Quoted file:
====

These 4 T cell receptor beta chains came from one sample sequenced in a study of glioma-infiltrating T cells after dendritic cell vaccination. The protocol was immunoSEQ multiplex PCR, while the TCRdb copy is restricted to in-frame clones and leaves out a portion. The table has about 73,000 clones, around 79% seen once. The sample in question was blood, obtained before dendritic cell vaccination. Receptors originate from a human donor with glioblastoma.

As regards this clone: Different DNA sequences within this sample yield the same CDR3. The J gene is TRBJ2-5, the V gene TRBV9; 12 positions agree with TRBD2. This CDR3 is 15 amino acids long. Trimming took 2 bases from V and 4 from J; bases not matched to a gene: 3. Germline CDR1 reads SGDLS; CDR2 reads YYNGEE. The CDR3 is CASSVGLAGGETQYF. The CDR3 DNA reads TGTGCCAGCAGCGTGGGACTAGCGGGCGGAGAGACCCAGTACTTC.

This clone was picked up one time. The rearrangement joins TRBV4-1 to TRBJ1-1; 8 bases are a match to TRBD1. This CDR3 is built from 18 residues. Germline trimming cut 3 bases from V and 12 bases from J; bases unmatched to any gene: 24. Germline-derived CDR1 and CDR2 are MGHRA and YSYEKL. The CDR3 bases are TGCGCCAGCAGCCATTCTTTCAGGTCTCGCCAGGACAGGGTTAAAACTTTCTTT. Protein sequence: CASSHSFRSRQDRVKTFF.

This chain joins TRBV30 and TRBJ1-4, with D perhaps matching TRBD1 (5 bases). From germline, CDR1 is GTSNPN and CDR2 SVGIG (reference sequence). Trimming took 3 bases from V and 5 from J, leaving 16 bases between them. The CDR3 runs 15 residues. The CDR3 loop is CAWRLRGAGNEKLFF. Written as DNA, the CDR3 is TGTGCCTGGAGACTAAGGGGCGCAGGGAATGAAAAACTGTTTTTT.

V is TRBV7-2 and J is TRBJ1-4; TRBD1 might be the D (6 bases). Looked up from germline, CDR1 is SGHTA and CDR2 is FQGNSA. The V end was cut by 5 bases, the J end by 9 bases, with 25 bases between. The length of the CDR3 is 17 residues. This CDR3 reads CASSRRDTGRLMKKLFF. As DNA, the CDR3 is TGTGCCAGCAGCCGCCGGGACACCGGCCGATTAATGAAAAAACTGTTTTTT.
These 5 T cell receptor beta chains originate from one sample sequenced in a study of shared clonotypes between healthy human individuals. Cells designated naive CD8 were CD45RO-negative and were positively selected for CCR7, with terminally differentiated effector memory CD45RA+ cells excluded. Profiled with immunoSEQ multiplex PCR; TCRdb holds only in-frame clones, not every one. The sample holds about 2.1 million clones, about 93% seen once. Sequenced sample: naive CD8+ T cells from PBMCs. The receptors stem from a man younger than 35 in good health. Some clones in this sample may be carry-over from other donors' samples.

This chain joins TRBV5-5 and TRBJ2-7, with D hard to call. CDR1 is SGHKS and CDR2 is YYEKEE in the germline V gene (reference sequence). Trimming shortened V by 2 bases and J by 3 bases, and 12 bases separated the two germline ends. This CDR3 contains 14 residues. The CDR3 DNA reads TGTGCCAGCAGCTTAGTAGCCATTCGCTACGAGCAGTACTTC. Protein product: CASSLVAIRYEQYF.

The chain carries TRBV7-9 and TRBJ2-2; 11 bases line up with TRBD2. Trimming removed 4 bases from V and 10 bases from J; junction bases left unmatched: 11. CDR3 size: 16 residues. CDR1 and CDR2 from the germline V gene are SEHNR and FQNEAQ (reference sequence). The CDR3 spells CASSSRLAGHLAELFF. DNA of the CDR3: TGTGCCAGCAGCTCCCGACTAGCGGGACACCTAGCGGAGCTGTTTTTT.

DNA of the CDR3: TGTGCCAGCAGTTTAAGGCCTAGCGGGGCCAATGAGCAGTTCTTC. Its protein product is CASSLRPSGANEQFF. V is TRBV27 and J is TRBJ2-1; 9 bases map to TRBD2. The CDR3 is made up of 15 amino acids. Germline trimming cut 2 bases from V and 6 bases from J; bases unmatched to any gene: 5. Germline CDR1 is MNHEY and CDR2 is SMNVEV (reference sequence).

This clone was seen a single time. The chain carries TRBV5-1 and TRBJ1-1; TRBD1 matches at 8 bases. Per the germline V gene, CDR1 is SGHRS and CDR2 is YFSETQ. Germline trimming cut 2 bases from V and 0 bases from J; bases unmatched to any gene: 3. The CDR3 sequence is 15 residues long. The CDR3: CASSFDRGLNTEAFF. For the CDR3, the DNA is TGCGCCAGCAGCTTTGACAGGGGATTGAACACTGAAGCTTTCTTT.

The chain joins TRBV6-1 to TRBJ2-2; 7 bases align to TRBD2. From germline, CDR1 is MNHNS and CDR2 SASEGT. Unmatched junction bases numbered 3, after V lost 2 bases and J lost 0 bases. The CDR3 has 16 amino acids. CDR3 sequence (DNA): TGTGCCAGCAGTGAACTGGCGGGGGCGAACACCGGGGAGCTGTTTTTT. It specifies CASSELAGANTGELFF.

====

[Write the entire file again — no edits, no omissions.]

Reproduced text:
These 4 T cell receptor beta chains came from one sample sequenced in a study of glioma-infiltrating T cells after dendritic cell vaccination. The protocol was immunoSEQ multiplex PCR, while the TCRdb copy is restricted to in-frame clones and leaves out a portion. The table has about 73,000 clones, around 79% seen once. The sample in question was blood, obtained before dendritic cell vaccination. Receptors originate from a human donor with glioblastoma.

As regards this clone: Different DNA sequences within this sample yield the same CDR3. The J gene is TRBJ2-5, the V gene TRBV9; 12 positions agree with TRBD2. This CDR3 is 15 amino acids long. Trimming took 2 bases from V and 4 from J; bases not matched to a gene: 3. Germline CDR1 reads SGDLS; CDR2 reads YYNGEE. The CDR3 is CASSVGLAGGETQYF. The CDR3 DNA reads TGTGCCAGCAGCGTGGGACTAGCGGGCGGAGAGACCCAGTACTTC.

This clone was picked up one time. The rearrangement joins TRBV4-1 to TRBJ1-1; 8 bases are a match to TRBD1. This CDR3 is built from 18 residues. Germline trimming cut 3 bases from V and 12 bases from J; bases unmatched to any gene: 24. Germline-derived CDR1 and CDR2 are MGHRA and YSYEKL. The CDR3 bases are TGCGCCAGCAGCCATTCTTTCAGGTCTCGCCAGGACAGGGTTAAAACTTTCTTT. Protein sequence: CASSHSFRSRQDRVKTFF.

This chain joins TRBV30 and TRBJ1-4, with D perhaps matching TRBD1 (5 bases). From germline, CDR1 is GTSNPN and CDR2 SVGIG (reference sequence). Trimming took 3 bases from V and 5 from J, leaving 16 bases between them. The CDR3 runs 15 residues. The CDR3 loop is CAWRLRGAGNEKLFF. Written as DNA, the CDR3 is TGTGCCTGGAGACTAAGGGGCGCAGGGAATGAAAAACTGTTTTTT.

V is TRBV7-2 and J is TRBJ1-4; TRBD1 might be the D (6 bases). Looked up from germline, CDR1 is SGHTA and CDR2 is FQGNSA. The V end was cut by 5 bases, the J end by 9 bases, with 25 bases between. The length of the CDR3 is 17 residues. This CDR3 reads CASSRRDTGRLMKKLFF. As DNA, the CDR3 is TGTGCCAGCAGCCGCCGGGACACCGGCCGATTAATGAAAAAACTGTTTTTT.
These 5 T cell receptor beta chains originate from one sample sequenced in a study of shared clonotypes between healthy human individuals. Cells designated naive CD8 were CD45RO-negative and were positively selected for CCR7, with terminally differentiated effector memory CD45RA+ cells excluded. Profiled with immunoSEQ multiplex PCR; TCRdb holds only in-frame clones, not every one. The sample holds about 2.1 million clones, about 93% seen once. Sequenced sample: naive CD8+ T cells from PBMCs. The receptors stem from a man younger than 35 in good health. Some clones in this sample may be carry-over from other donors' samples.

This chain joins TRBV5-5 and TRBJ2-7, with D hard to call. CDR1 is SGHKS and CDR2 is YYEKEE in the germline V gene (reference sequence). Trimming shortened V by 2 bases and J by 3 bases, and 12 bases separated the two germline ends. This CDR3 contains 14 residues. The CDR3 DNA reads TGTGCCAGCAGCTTAGTAGCCATTCGCTACGAGCAGTACTTC. Protein product: CASSLVAIRYEQYF.

The chain carries TRBV7-9 and TRBJ2-2; 11 bases line up with TRBD2. Trimming removed 4 bases from V and 10 bases from J; junction bases left unmatched: 11. CDR3 size: 16 residues. CDR1 and CDR2 from the germline V gene are SEHNR and FQNEAQ (reference sequence). The CDR3 spells CASSSRLAGHLAELFF. DNA of the CDR3: TGTGCCAGCAGCTCCCGACTAGCGGGACACCTAGCGGAGCTGTTTTTT.

DNA of the CDR3: TGTGCCAGCAGTTTAAGGCCTAGCGGGGCCAATGAGCAGTTCTTC. Its protein product is CASSLRPSGANEQFF. V is TRBV27 and J is TRBJ2-1; 9 bases map to TRBD2. The CDR3 is made up of 15 amino acids. Germline trimming cut 2 bases from V and 6 bases from J; bases unmatched to any gene: 5. Germline CDR1 is MNHEY and CDR2 is SMNVEV (reference sequence).

This clone was seen a single time. The chain carries TRBV5-1 and TRBJ1-1; TRBD1 matches at 8 bases. Per the germline V gene, CDR1 is SGHRS and CDR2 is YFSETQ. Germline trimming cut 2 bases from V and 0 bases from J; bases unmatched to any gene: 3. The CDR3 sequence is 15 residues long. The CDR3: CASSFDRGLNTEAFF. For the CDR3, the DNA is TGCGCCAGCAGCTTTGACAGGGGATTGAACACTGAAGCTTTCTTT.

The chain joins TRBV6-1 to TRBJ2-2; 7 bases align to TRBD2. From germline, CDR1 is MNHNS and CDR2 SASEGT. Unmatched junction bases numbered 3, after V lost 2 bases and J lost 0 bases. The CDR3 has 16 amino acids. CDR3 sequence (DNA): TGTGCCAGCAGTGAACTGGCGGGGGCGAACACCGGGGAGCTGTTTTTT. It specifies CASSELAGANTGELFF.